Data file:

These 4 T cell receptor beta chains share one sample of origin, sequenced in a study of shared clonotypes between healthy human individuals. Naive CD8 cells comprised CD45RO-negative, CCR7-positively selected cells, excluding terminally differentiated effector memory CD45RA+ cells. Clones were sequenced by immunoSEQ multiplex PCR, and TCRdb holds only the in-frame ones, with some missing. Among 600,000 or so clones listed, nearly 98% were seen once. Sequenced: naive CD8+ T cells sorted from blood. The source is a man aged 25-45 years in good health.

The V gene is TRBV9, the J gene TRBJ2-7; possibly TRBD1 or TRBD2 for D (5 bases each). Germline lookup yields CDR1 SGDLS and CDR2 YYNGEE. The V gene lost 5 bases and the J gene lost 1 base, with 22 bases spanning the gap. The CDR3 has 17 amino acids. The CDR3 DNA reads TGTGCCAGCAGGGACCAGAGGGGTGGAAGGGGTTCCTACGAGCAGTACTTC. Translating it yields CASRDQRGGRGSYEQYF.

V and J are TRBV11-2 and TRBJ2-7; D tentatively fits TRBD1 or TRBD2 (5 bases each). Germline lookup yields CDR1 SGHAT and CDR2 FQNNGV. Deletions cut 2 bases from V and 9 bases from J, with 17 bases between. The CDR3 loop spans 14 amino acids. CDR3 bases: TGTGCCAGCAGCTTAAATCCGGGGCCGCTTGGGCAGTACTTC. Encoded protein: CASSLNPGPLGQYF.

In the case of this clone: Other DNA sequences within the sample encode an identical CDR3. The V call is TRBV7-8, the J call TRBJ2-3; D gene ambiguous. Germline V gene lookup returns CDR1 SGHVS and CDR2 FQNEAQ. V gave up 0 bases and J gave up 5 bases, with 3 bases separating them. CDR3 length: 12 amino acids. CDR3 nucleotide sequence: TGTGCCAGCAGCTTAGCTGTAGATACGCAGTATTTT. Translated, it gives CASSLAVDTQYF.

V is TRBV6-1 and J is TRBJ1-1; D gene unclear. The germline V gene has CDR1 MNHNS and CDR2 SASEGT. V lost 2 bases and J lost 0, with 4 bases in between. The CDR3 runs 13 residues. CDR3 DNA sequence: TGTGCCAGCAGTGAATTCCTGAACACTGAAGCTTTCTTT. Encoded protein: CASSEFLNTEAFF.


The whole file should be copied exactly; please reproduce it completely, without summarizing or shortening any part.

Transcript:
These 4 T cell receptor beta chains share one sample of origin, sequenced in a study of shared clonotypes between healthy human individuals. Naive CD8 cells comprised CD45RO-negative, CCR7-positively selected cells, excluding terminally differentiated effector memory CD45RA+ cells. Clones were sequenced by immunoSEQ multiplex PCR, and TCRdb holds only the in-frame ones, with some missing. Among 600,000 or so clones listed, nearly 98% were seen once. Sequenced: naive CD8+ T cells sorted from blood. The source is a man aged 25-45 years in good health.

The V gene is TRBV9, the J gene TRBJ2-7; possibly TRBD1 or TRBD2 for D (5 bases each). Germline lookup yields CDR1 SGDLS and CDR2 YYNGEE. The V gene lost 5 bases and the J gene lost 1 base, with 22 bases spanning the gap. The CDR3 has 17 amino acids. The CDR3 DNA reads TGTGCCAGCAGGGACCAGAGGGGTGGAAGGGGTTCCTACGAGCAGTACTTC. Translating it yields CASRDQRGGRGSYEQYF.

V and J are TRBV11-2 and TRBJ2-7; D tentatively fits TRBD1 or TRBD2 (5 bases each). Germline lookup yields CDR1 SGHAT and CDR2 FQNNGV. Deletions cut 2 bases from V and 9 bases from J, with 17 bases between. The CDR3 loop spans 14 amino acids. CDR3 bases: TGTGCCAGCAGCTTAAATCCGGGGCCGCTTGGGCAGTACTTC. Encoded protein: CASSLNPGPLGQYF.

In the case of this clone: Other DNA sequences within the sample encode an identical CDR3. The V call is TRBV7-8, the J call TRBJ2-3; D gene ambiguous. Germline V gene lookup returns CDR1 SGHVS and CDR2 FQNEAQ. V gave up 0 bases and J gave up 5 bases, with 3 bases separating them. CDR3 length: 12 amino acids. CDR3 nucleotide sequence: TGTGCCAGCAGCTTAGCTGTAGATACGCAGTATTTT. Translated, it gives CASSLAVDTQYF.

V is TRBV6-1 and J is TRBJ1-1; D gene unclear. The germline V gene has CDR1 MNHNS and CDR2 SASEGT. V lost 2 bases and J lost 0, with 4 bases in between. The CDR3 runs 13 residues. CDR3 DNA sequence: TGTGCCAGCAGTGAATTCCTGAACACTGAAGCTTTCTTT. Encoded protein: CASSEFLNTEAFF.